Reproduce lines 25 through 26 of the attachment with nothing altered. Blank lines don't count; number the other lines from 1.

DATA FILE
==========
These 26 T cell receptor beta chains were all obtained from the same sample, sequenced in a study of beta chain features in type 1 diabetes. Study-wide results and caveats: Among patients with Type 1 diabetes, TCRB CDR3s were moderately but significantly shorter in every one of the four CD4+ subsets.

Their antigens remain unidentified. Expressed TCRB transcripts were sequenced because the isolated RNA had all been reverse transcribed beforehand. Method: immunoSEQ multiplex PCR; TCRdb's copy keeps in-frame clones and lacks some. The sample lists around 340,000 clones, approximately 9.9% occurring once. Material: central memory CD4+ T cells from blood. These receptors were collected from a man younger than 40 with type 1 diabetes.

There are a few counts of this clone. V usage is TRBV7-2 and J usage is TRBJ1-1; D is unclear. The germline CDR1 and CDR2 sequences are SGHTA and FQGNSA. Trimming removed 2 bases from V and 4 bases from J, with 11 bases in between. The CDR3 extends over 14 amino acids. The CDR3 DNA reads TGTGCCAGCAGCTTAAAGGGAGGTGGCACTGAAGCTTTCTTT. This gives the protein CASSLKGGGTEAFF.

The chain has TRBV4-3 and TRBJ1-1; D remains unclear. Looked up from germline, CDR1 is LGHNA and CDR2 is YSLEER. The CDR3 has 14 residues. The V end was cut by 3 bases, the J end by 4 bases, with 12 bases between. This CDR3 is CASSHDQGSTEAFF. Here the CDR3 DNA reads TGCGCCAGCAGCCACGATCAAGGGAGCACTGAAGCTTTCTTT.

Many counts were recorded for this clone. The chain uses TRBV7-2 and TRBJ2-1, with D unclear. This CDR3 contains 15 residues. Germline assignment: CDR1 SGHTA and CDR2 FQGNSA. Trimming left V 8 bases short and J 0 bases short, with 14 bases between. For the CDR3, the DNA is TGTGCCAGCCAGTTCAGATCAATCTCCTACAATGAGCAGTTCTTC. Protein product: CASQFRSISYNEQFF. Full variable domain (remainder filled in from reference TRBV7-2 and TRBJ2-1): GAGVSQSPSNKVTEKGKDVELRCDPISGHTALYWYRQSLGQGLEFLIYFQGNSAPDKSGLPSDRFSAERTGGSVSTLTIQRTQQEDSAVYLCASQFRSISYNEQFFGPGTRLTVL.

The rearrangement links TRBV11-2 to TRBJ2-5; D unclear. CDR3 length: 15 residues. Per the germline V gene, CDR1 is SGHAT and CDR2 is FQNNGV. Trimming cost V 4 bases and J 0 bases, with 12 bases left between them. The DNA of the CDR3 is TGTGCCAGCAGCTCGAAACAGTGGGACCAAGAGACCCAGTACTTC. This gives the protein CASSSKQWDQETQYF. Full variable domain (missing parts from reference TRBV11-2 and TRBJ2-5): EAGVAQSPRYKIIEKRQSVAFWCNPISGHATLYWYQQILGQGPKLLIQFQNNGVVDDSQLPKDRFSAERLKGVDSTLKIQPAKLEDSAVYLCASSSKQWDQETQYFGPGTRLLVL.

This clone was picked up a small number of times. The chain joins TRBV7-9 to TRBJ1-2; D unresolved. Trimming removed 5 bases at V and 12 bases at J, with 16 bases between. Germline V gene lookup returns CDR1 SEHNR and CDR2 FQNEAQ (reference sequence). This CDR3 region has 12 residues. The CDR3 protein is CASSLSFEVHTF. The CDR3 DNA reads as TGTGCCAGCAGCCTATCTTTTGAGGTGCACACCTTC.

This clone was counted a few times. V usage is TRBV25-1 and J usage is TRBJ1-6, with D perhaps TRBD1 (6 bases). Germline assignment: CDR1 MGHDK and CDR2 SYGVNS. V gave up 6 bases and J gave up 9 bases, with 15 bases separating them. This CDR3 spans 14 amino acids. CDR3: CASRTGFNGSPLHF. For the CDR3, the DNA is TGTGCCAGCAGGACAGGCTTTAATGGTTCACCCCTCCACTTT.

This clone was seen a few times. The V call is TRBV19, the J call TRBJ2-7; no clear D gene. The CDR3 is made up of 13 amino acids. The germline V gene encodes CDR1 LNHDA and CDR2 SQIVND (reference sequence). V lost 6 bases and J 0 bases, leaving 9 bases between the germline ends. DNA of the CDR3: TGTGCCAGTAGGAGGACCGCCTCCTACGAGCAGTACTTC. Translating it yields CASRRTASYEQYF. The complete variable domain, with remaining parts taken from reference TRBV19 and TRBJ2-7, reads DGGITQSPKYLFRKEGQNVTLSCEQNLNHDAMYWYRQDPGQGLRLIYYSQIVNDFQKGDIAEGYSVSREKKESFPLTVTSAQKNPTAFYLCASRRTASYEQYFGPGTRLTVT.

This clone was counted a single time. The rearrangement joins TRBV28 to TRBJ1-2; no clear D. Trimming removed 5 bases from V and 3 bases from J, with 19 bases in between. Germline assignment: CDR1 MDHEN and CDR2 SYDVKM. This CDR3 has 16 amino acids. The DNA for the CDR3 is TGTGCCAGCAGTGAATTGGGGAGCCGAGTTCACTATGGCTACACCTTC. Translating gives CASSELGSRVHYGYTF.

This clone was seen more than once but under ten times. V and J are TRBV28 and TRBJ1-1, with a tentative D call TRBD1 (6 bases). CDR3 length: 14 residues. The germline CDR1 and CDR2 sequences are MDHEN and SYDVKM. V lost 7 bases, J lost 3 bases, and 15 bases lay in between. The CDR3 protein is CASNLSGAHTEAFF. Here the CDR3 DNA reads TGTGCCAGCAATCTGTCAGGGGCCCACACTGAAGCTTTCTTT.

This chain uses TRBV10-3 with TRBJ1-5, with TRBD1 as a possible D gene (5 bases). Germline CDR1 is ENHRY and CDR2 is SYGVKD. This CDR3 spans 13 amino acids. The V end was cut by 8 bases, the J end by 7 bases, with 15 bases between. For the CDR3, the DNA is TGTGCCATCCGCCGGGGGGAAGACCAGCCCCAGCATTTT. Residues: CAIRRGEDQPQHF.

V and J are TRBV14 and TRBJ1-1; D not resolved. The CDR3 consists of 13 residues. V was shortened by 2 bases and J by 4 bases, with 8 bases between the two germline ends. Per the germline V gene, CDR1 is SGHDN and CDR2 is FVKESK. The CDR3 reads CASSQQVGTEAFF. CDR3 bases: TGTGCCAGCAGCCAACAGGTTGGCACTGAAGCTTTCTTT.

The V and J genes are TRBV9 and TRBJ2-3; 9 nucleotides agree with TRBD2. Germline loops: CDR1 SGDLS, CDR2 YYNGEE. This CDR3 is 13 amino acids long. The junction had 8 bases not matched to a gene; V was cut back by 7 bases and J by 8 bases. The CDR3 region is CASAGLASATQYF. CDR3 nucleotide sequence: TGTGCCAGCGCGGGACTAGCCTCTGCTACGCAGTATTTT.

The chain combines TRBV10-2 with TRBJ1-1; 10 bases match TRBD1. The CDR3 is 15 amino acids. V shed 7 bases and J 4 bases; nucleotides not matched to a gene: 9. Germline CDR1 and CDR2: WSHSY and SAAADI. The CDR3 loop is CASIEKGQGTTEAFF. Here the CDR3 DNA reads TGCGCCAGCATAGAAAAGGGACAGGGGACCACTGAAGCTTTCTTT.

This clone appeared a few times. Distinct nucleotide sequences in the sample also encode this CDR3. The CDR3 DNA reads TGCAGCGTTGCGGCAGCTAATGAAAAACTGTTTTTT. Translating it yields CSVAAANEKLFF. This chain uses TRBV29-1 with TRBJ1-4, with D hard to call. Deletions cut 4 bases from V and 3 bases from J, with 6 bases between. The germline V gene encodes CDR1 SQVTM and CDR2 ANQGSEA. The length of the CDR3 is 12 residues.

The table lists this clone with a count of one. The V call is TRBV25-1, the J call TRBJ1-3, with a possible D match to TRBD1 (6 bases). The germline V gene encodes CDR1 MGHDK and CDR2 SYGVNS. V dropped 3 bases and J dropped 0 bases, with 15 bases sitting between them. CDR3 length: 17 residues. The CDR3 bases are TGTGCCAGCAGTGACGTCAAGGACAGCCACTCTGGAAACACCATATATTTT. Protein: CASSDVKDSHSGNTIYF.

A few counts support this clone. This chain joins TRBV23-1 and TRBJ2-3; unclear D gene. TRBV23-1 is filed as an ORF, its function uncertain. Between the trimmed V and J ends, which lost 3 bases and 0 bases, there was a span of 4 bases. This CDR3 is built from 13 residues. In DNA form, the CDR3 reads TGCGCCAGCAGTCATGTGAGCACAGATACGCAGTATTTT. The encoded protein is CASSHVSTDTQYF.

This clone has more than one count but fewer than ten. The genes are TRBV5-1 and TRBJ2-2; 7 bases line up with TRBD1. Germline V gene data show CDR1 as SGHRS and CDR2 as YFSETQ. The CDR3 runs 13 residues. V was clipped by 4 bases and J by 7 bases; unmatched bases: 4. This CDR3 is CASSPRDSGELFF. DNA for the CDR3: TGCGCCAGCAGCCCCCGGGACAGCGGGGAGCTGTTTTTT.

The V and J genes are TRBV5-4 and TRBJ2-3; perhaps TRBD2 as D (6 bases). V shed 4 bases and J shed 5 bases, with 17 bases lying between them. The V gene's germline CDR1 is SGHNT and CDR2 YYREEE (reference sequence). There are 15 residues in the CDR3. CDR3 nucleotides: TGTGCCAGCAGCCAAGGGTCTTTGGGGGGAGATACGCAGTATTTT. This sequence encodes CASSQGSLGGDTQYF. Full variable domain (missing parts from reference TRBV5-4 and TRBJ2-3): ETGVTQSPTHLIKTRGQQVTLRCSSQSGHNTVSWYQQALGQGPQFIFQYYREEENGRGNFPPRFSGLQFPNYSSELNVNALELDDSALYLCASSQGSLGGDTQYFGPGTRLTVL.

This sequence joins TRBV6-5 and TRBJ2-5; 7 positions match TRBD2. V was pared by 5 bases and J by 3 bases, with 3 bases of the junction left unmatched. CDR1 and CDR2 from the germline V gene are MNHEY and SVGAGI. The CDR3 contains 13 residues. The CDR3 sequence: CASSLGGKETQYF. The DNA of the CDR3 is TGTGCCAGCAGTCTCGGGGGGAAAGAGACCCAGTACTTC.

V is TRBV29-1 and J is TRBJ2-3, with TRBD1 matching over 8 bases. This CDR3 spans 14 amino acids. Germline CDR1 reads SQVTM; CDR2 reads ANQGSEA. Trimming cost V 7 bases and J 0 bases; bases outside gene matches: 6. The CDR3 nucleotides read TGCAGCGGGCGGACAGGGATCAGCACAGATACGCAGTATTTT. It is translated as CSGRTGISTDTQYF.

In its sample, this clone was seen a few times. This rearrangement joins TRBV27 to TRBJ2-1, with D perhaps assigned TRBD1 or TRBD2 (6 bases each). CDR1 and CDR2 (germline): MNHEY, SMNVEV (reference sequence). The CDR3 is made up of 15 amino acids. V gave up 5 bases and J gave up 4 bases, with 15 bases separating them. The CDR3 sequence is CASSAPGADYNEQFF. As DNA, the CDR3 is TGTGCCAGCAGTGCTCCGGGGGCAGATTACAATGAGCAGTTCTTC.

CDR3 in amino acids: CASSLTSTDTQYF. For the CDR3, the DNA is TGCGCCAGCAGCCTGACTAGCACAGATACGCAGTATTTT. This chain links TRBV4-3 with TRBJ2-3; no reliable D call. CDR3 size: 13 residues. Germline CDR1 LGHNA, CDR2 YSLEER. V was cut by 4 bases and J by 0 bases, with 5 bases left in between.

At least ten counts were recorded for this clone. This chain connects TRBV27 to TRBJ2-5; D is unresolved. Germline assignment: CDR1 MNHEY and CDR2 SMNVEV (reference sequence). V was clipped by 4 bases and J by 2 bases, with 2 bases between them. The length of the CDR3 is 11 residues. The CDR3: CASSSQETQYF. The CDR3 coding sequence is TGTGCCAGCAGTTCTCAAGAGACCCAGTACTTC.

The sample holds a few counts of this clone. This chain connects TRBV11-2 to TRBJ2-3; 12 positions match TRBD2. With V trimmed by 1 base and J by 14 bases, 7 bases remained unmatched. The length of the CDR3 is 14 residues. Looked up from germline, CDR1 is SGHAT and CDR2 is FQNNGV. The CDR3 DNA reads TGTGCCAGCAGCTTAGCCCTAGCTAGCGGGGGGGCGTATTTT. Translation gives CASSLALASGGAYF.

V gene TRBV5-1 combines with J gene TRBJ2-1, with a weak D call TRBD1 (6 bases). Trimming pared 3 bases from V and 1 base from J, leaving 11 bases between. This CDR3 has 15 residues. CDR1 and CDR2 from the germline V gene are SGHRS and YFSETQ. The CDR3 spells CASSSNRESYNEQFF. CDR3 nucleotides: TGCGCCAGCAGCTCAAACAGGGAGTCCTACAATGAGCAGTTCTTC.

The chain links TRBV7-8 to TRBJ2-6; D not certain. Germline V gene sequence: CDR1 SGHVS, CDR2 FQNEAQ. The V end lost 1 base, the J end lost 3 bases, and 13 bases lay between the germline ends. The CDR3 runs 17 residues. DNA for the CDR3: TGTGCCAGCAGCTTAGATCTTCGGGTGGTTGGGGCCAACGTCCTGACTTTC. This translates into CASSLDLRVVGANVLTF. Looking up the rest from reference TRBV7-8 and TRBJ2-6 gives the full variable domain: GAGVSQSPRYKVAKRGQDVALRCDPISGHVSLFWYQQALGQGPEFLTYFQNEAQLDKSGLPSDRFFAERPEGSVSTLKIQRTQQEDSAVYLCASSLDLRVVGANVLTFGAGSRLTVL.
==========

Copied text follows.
At least ten counts were recorded for this clone. This chain connects TRBV27 to TRBJ2-5; D is unresolved. Germline assignment: CDR1 MNHEY and CDR2 SMNVEV (reference sequence). V was clipped by 4 bases and J by 2 bases, with 2 bases between them. The length of the CDR3 is 11 residues. The CDR3: CASSSQETQYF. The CDR3 coding sequence is TGTGCCAGCAGTTCTCAAGAGACCCAGTACTTC.

The sample holds a few counts of this clone. This chain connects TRBV11-2 to TRBJ2-3; 12 positions match TRBD2. With V trimmed by 1 base and J by 14 bases, 7 bases remained unmatched. The length of the CDR3 is 14 residues. Looked up from germline, CDR1 is SGHAT and CDR2 is FQNNGV. The CDR3 DNA reads TGTGCCAGCAGCTTAGCCCTAGCTAGCGGGGGGGCGTATTTT. Translation gives CASSLALASGGAYF.